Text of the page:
In a previous post, how will you know when it’s safe to buy a home, I discussed the issue of monthly housing cost vs your monthly household income.
The chief affordability rule is that your monthly housing costs must not exceed 32% of your gross monthly household income. The housing costs include monthly mortgage payments, taxes and utility expenses.
Let’s take a look at what a monthly mortgage payment looks like and what it is composed of.
Most lenders collect mortgage payments in the same way but there are always smaller lenders that can have different procedures.
Some people refer to mortgage payments as PITI since this is an acronym for the 3 parts that make up the payment, principal/interest, taxes, and insurance.
The first is P/I or Principal and Interest. Principal is the amount currently owed on the loan, and interest is a percentage charged on the principal amount. These payments will change depending on what type of loan program you may have. Talk to your lender more about this issue and all the new programs that may be available for you. Make sure to check outThe Top 10 Questions To Ask Your Lender.
Second is T or Taxes. Property taxes are assessed by the county that your new house will be in and is collected as part of your mortgage payment by your lender. The lender holds the money in an impound account to make sure these things get paid and that the loan does not go into default.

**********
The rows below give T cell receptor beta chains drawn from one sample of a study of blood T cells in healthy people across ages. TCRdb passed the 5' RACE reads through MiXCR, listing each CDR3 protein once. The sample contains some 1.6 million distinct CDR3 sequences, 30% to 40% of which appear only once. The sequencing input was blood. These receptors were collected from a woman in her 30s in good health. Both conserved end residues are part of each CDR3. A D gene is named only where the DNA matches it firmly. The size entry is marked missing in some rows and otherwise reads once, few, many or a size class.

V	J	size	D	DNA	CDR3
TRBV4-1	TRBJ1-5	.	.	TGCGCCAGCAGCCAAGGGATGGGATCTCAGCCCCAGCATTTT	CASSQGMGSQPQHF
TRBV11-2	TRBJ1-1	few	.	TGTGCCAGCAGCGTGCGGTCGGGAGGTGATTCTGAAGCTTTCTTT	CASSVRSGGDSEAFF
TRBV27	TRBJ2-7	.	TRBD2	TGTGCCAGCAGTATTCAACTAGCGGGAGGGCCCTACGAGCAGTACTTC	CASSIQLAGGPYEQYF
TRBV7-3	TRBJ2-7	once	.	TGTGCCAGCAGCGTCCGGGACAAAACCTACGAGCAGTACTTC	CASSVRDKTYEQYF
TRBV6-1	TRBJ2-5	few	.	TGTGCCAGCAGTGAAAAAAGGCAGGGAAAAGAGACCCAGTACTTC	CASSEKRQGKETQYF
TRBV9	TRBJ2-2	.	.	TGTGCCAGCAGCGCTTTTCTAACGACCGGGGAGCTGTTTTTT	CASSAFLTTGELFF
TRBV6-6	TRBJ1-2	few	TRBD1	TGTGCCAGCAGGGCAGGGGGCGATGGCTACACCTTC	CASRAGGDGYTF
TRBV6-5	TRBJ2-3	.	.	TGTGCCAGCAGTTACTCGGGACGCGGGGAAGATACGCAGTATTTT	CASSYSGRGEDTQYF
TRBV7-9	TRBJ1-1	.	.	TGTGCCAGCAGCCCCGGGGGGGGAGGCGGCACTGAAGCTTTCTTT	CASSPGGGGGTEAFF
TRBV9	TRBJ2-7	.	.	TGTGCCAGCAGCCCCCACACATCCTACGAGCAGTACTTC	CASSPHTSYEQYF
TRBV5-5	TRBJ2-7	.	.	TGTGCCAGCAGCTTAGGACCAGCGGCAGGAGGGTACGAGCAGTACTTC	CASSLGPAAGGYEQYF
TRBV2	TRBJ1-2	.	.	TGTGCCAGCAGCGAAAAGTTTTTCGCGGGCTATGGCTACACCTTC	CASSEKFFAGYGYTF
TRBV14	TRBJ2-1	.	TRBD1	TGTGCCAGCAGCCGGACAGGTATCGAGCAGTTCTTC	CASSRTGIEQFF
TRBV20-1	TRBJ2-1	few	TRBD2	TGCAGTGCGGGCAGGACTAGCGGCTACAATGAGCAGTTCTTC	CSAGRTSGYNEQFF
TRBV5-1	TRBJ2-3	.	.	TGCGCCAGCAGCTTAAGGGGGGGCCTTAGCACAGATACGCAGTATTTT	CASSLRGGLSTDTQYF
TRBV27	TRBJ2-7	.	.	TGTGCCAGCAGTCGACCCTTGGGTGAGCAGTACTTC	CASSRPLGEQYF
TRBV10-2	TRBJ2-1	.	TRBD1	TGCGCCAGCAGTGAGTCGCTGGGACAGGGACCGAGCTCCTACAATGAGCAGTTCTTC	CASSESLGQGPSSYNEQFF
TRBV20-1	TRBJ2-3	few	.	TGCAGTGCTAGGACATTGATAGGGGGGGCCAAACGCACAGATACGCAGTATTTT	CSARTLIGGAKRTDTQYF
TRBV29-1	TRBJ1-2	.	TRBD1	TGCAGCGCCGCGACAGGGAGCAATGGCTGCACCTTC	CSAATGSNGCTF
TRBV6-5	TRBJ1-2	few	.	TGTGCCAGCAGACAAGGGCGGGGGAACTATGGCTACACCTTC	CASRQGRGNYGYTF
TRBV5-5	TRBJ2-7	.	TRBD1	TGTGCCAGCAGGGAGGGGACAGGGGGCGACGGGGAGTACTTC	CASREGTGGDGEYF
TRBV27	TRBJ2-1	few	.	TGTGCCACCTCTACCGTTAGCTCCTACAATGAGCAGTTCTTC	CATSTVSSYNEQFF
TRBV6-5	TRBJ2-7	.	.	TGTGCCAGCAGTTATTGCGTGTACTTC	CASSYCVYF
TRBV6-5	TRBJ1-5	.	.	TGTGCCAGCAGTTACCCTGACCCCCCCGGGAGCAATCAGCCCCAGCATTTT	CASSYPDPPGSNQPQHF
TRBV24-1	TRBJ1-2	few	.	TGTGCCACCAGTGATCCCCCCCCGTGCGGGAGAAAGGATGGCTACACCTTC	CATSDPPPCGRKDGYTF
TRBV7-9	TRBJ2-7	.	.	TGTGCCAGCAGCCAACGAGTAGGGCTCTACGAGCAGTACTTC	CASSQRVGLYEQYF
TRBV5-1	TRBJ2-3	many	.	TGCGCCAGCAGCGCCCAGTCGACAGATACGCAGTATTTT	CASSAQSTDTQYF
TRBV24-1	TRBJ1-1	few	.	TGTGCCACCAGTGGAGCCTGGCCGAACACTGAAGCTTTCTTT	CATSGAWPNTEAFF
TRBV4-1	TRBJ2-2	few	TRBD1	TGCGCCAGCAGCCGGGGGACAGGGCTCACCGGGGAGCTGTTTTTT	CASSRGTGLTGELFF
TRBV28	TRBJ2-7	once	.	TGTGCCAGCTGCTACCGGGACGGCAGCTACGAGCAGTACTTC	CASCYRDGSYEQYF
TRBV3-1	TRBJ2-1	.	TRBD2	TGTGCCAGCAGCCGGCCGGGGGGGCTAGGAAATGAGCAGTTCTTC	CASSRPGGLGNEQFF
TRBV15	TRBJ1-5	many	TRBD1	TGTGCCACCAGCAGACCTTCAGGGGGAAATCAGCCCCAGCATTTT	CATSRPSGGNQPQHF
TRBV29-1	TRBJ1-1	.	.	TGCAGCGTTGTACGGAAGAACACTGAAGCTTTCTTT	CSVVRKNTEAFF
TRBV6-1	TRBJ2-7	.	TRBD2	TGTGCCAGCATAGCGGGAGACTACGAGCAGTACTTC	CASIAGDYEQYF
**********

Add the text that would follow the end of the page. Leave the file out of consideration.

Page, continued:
The lender then pays the property taxes on your behalf when they are due, usually twice a year.
Third is I or Insurance. The type of insurance that we are talking about is home insurance. The lender collects this for you in an impound account for the same reason as property taxes and pays them for you on your behalf.
A fourth ever increasing component of mortgage payments is now M/I or mortgage insurace. This is assessed on borrowers with FHA Loans, or conventional loans with less than 20% down.
Because of the many legal and tax situations that can arise through the sale and purchase of real estateALWAYS consult with your ATTORNEY or ACCOUNTANT before making ANY decisions in ANY transaction
* THIS ARTICLE WAS POSTED AT Thomas Feng’s Bay Area Connect *